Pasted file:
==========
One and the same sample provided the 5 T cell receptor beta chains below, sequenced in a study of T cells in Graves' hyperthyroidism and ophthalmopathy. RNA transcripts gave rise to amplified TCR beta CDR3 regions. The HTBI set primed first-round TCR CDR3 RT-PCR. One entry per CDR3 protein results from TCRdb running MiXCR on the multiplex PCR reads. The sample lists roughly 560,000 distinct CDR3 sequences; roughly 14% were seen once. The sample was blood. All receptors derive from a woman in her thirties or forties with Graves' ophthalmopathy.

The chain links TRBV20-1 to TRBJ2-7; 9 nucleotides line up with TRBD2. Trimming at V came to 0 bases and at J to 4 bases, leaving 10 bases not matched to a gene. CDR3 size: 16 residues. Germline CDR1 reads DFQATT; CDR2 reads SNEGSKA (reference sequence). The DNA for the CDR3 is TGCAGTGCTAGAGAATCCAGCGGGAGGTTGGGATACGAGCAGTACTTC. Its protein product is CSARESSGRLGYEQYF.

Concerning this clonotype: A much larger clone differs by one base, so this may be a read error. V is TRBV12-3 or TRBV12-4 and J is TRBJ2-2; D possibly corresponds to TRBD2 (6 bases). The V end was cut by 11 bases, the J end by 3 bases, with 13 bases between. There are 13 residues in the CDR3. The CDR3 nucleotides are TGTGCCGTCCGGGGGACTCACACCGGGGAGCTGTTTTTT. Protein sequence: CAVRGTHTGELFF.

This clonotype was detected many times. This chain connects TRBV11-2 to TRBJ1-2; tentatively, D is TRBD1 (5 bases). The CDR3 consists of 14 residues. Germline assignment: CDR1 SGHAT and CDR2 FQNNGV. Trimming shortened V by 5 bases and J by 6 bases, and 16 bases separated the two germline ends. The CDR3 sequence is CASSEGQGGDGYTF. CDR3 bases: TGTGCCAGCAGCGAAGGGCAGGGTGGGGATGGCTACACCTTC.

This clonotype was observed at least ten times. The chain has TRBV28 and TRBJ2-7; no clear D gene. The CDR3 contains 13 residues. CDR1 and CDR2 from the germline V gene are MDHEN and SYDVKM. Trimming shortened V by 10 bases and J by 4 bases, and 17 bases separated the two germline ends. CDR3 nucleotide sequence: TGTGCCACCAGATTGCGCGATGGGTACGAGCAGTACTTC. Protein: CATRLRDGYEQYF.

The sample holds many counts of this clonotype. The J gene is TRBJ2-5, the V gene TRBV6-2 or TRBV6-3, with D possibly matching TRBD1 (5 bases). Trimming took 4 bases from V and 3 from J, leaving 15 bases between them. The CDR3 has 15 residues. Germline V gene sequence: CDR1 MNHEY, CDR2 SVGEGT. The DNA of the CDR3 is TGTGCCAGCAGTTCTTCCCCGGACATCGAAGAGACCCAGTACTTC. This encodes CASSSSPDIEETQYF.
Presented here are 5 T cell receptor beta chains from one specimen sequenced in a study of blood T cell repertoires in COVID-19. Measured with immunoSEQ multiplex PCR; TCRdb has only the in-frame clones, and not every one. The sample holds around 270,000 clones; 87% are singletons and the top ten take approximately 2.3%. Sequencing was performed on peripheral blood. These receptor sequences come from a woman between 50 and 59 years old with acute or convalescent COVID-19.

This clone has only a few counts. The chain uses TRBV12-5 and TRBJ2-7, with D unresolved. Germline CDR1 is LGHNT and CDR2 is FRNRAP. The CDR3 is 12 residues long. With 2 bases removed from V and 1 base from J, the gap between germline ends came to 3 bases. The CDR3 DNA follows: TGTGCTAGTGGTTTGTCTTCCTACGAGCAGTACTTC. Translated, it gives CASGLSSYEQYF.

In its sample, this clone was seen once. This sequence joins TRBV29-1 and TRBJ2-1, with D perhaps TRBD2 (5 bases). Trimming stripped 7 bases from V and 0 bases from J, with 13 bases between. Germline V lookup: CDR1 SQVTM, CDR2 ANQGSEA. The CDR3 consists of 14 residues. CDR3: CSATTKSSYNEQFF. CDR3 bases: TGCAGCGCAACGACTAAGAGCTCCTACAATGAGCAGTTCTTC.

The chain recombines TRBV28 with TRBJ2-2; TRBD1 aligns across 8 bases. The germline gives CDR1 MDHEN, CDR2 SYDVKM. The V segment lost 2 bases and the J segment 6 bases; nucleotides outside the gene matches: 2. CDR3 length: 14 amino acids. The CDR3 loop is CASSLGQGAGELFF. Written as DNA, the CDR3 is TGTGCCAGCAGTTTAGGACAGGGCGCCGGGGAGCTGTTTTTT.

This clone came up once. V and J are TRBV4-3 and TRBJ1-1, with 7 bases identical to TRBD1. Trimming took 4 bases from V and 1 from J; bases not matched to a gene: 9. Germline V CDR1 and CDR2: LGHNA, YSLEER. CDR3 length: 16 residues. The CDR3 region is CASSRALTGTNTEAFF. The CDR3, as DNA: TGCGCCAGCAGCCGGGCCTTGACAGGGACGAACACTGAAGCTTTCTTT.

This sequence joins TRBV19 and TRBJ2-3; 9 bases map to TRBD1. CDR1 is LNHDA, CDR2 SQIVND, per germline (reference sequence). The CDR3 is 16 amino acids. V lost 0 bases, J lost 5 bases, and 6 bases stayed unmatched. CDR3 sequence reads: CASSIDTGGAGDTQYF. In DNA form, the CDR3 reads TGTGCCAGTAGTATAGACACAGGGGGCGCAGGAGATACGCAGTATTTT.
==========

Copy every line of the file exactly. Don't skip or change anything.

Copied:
One and the same sample provided the 5 T cell receptor beta chains below, sequenced in a study of T cells in Graves' hyperthyroidism and ophthalmopathy. RNA transcripts gave rise to amplified TCR beta CDR3 regions. The HTBI set primed first-round TCR CDR3 RT-PCR. One entry per CDR3 protein results from TCRdb running MiXCR on the multiplex PCR reads. The sample lists roughly 560,000 distinct CDR3 sequences; roughly 14% were seen once. The sample was blood. All receptors derive from a woman in her thirties or forties with Graves' ophthalmopathy.

The chain links TRBV20-1 to TRBJ2-7; 9 nucleotides line up with TRBD2. Trimming at V came to 0 bases and at J to 4 bases, leaving 10 bases not matched to a gene. CDR3 size: 16 residues. Germline CDR1 reads DFQATT; CDR2 reads SNEGSKA (reference sequence). The DNA for the CDR3 is TGCAGTGCTAGAGAATCCAGCGGGAGGTTGGGATACGAGCAGTACTTC. Its protein product is CSARESSGRLGYEQYF.

Concerning this clonotype: A much larger clone differs by one base, so this may be a read error. V is TRBV12-3 or TRBV12-4 and J is TRBJ2-2; D possibly corresponds to TRBD2 (6 bases). The V end was cut by 11 bases, the J end by 3 bases, with 13 bases between. There are 13 residues in the CDR3. The CDR3 nucleotides are TGTGCCGTCCGGGGGACTCACACCGGGGAGCTGTTTTTT. Protein sequence: CAVRGTHTGELFF.

This clonotype was detected many times. This chain connects TRBV11-2 to TRBJ1-2; tentatively, D is TRBD1 (5 bases). The CDR3 consists of 14 residues. Germline assignment: CDR1 SGHAT and CDR2 FQNNGV. Trimming shortened V by 5 bases and J by 6 bases, and 16 bases separated the two germline ends. The CDR3 sequence is CASSEGQGGDGYTF. CDR3 bases: TGTGCCAGCAGCGAAGGGCAGGGTGGGGATGGCTACACCTTC.

This clonotype was observed at least ten times. The chain has TRBV28 and TRBJ2-7; no clear D gene. The CDR3 contains 13 residues. CDR1 and CDR2 from the germline V gene are MDHEN and SYDVKM. Trimming shortened V by 10 bases and J by 4 bases, and 17 bases separated the two germline ends. CDR3 nucleotide sequence: TGTGCCACCAGATTGCGCGATGGGTACGAGCAGTACTTC. Protein: CATRLRDGYEQYF.

The sample holds many counts of this clonotype. The J gene is TRBJ2-5, the V gene TRBV6-2 or TRBV6-3, with D possibly matching TRBD1 (5 bases). Trimming took 4 bases from V and 3 from J, leaving 15 bases between them. The CDR3 has 15 residues. Germline V gene sequence: CDR1 MNHEY, CDR2 SVGEGT. The DNA of the CDR3 is TGTGCCAGCAGTTCTTCCCCGGACATCGAAGAGACCCAGTACTTC. This encodes CASSSSPDIEETQYF.
Presented here are 5 T cell receptor beta chains from one specimen sequenced in a study of blood T cell repertoires in COVID-19. Measured with immunoSEQ multiplex PCR; TCRdb has only the in-frame clones, and not every one. The sample holds around 270,000 clones; 87% are singletons and the top ten take approximately 2.3%. Sequencing was performed on peripheral blood. These receptor sequences come from a woman between 50 and 59 years old with acute or convalescent COVID-19.

This clone has only a few counts. The chain uses TRBV12-5 and TRBJ2-7, with D unresolved. Germline CDR1 is LGHNT and CDR2 is FRNRAP. The CDR3 is 12 residues long. With 2 bases removed from V and 1 base from J, the gap between germline ends came to 3 bases. The CDR3 DNA follows: TGTGCTAGTGGTTTGTCTTCCTACGAGCAGTACTTC. Translated, it gives CASGLSSYEQYF.

In its sample, this clone was seen once. This sequence joins TRBV29-1 and TRBJ2-1, with D perhaps TRBD2 (5 bases). Trimming stripped 7 bases from V and 0 bases from J, with 13 bases between. Germline V lookup: CDR1 SQVTM, CDR2 ANQGSEA. The CDR3 consists of 14 residues. CDR3: CSATTKSSYNEQFF. CDR3 bases: TGCAGCGCAACGACTAAGAGCTCCTACAATGAGCAGTTCTTC.

The chain recombines TRBV28 with TRBJ2-2; TRBD1 aligns across 8 bases. The germline gives CDR1 MDHEN, CDR2 SYDVKM. The V segment lost 2 bases and the J segment 6 bases; nucleotides outside the gene matches: 2. CDR3 length: 14 amino acids. The CDR3 loop is CASSLGQGAGELFF. Written as DNA, the CDR3 is TGTGCCAGCAGTTTAGGACAGGGCGCCGGGGAGCTGTTTTTT.

This clone came up once. V and J are TRBV4-3 and TRBJ1-1, with 7 bases identical to TRBD1. Trimming took 4 bases from V and 1 from J; bases not matched to a gene: 9. Germline V CDR1 and CDR2: LGHNA, YSLEER. CDR3 length: 16 residues. The CDR3 region is CASSRALTGTNTEAFF. The CDR3, as DNA: TGCGCCAGCAGCCGGGCCTTGACAGGGACGAACACTGAAGCTTTCTTT.

This sequence joins TRBV19 and TRBJ2-3; 9 bases map to TRBD1. CDR1 is LNHDA, CDR2 SQIVND, per germline (reference sequence). The CDR3 is 16 amino acids. V lost 0 bases, J lost 5 bases, and 6 bases stayed unmatched. CDR3 sequence reads: CASSIDTGGAGDTQYF. In DNA form, the CDR3 reads TGTGCCAGTAGTATAGACACAGGGGGCGCAGGAGATACGCAGTATTTT.